Inside every man, there's a lunatic trying to get out. The lunatic wonders if he can shave his tongue, drink water upside down, feed a block of cheese into a juice maker or where he can build a bonfire so he can see if batteries really do explode.
While most men are able to keep this lunatic safely buried, others have trouble. And these men regularly become rally drivers, if V-Rally 3D is anything to go by. Tearing down a narrow country lane, in the snow, in a turbo-charged sports car, purely in an effort to go beat the clock, seems to fall pretty squarely under the lunatic umbrella.
To do so on a mobile phone might seem even more insane, given the teeny controls and tiny screen that most handsets are endowed with.
But V-Rally 3D somehow makes it work.
The visuals are the most striking aspect of the game, with a fully-realised 3D environment through which to race and lovingly modelled cars that, whilst not comprising officially licensed Subarus and the like, look pleasingly sporty. There's an astounding level of detail on offer and it's truly spectacular to behold when you consider that most other mobile phone racing games are flatter than a tire with a nail in.
The cars move smoothly along the roads that, while sparsely decorated, do offer enough trackside variation to keep your interest. There's no jerky stuttering, and even though the track does sometimes appear just a few car lengths ahead of where you are, enough of the road ahead is visible to make planning a racing line achievable.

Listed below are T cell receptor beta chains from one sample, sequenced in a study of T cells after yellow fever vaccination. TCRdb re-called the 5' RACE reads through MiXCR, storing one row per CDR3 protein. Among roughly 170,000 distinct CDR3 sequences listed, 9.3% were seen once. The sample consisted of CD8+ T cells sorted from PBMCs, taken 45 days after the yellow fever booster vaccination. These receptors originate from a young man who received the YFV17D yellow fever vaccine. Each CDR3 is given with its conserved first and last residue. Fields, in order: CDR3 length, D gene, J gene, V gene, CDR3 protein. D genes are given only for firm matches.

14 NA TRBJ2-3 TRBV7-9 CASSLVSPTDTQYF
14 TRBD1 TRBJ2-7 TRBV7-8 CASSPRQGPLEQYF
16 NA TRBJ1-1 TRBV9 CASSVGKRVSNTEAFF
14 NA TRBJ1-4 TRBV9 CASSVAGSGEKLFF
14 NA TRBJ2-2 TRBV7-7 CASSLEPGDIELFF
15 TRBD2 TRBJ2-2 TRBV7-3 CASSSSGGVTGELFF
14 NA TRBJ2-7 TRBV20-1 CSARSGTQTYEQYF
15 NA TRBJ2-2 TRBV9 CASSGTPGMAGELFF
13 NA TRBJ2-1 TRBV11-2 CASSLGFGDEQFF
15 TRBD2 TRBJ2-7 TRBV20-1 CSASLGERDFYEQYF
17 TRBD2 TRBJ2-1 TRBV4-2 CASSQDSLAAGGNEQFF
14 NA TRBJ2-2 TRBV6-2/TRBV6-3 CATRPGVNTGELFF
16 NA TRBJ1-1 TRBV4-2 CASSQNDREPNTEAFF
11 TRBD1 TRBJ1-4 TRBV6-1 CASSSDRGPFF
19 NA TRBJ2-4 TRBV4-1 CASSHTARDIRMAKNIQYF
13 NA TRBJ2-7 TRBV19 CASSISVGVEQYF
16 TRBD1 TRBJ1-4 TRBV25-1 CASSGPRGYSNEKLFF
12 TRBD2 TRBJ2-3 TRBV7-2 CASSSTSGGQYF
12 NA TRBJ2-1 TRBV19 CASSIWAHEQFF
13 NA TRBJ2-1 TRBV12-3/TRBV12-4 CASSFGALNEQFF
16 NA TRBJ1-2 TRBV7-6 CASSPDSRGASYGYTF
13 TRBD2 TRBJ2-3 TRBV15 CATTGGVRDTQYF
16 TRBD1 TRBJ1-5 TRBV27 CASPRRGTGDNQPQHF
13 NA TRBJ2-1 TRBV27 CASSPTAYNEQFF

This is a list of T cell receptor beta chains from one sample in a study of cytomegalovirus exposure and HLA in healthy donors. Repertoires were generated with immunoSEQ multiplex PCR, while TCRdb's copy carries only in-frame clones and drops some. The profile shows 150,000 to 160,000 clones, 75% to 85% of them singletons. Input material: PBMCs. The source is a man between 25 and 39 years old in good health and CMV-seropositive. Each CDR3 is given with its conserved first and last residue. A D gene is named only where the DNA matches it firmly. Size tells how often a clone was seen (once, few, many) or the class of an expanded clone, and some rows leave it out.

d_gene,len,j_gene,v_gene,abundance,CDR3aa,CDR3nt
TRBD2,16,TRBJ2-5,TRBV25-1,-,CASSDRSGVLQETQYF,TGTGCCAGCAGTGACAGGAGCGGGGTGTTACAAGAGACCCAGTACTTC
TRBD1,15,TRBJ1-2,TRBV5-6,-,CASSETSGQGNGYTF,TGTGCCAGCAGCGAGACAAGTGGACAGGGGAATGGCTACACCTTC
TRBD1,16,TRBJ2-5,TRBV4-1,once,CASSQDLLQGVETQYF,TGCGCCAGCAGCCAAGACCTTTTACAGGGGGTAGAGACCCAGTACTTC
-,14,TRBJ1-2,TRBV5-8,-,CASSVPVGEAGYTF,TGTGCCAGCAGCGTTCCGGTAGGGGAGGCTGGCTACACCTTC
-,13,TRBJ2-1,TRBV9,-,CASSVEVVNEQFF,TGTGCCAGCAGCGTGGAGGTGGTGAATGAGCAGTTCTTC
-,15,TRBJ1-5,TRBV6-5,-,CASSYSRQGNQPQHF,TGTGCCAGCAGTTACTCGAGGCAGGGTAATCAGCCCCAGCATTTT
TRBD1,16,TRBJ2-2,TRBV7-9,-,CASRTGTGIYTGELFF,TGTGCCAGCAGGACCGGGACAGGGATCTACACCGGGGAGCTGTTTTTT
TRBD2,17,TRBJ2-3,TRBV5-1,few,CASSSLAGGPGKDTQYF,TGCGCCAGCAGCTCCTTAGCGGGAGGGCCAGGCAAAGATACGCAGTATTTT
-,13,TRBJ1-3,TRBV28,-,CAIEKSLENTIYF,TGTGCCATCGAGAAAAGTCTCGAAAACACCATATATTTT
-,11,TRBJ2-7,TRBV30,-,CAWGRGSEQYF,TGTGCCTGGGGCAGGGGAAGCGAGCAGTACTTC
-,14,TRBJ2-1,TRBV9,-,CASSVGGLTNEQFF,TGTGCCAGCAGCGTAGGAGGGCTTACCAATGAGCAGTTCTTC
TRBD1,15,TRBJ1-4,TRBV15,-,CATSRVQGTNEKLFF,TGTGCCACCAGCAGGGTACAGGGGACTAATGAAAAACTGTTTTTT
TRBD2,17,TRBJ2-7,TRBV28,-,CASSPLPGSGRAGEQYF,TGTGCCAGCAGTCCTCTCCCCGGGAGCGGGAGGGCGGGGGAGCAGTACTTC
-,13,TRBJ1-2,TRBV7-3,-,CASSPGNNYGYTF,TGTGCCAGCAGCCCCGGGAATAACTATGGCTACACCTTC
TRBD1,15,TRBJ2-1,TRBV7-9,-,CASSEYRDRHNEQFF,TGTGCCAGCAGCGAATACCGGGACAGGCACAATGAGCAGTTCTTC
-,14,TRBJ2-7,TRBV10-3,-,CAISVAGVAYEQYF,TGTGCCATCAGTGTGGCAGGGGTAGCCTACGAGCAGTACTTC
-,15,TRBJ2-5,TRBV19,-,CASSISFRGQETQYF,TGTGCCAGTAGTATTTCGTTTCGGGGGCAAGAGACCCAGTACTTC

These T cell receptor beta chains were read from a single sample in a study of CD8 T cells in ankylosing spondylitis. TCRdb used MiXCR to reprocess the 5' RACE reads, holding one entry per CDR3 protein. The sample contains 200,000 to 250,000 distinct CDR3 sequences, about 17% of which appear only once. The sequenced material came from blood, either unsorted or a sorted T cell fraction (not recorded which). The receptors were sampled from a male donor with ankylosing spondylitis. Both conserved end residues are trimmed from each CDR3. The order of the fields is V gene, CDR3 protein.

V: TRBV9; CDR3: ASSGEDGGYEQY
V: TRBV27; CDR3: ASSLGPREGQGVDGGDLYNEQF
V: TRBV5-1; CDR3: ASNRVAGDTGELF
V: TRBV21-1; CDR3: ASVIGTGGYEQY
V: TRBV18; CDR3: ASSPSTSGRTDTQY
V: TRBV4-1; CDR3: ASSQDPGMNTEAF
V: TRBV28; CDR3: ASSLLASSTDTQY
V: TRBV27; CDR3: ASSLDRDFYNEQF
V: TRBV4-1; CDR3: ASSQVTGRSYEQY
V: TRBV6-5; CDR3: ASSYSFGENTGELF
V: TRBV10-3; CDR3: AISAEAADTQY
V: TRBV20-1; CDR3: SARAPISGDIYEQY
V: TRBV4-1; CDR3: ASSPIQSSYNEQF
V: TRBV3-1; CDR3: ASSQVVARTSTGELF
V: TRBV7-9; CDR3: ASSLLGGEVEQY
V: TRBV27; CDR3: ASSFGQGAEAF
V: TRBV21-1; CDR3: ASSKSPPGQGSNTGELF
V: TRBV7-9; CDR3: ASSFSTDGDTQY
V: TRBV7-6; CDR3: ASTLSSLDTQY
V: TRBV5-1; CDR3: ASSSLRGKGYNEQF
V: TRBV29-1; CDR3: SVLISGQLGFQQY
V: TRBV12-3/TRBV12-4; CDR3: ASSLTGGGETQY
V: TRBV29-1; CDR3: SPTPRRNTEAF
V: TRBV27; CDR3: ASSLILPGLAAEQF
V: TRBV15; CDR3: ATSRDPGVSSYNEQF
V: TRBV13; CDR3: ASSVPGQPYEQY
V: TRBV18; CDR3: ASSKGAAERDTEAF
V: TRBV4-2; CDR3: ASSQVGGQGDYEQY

If you've got a handset like the Sony Ericsson W550i, you can even rotate the display through 90 degrees so that it's landscape, enabling you to play the game as if you were using a dedicated console.
So the tiny screen on your handset isn't a problem, then.
Sadly the controls on your phone aren't as polished . Driving a rally car is a very different discipline from racing on tarmac and requires a level of throttle and brake control that was incredibly difficult to achieve on our Sony Ericsson K700i review handset.
Although there's an option to have an automatic or manual throttle, neither provides enough finesse for us to recommend one over the other. The automatic throttle means you can't feather it through the corners, while the manual throttle requires you to press up on your handset's thumbpad, something which is hard to do when you're trying to turn at the same time.
Granted, this isn't entirely V-Rally 3D's fault (some handsets are going to be better suited than others) but in the majority of cases it makes the game much harder than needs be, and not enjoyably so, because the times that you need to beat to win events and move up the championship ladder are so tight. Mistakes like brushing against the side of the road or losing acceleration through a corner turn out to be very costly.
And, as lunatics aren't noted for their patience, the game can vary from fun to frustrating every few seconds.
While there's no doubting V-Rally 3D's technical prowess, the player interface lets it down. As a result, only racing fans and hardcore petrolheads are likely to gain any sustained pleasure from it. Everyone else is ensured frequent thrills but, balanced against the fiddly controls, they're more likely to enjoy the scenery than scintilliating speeds.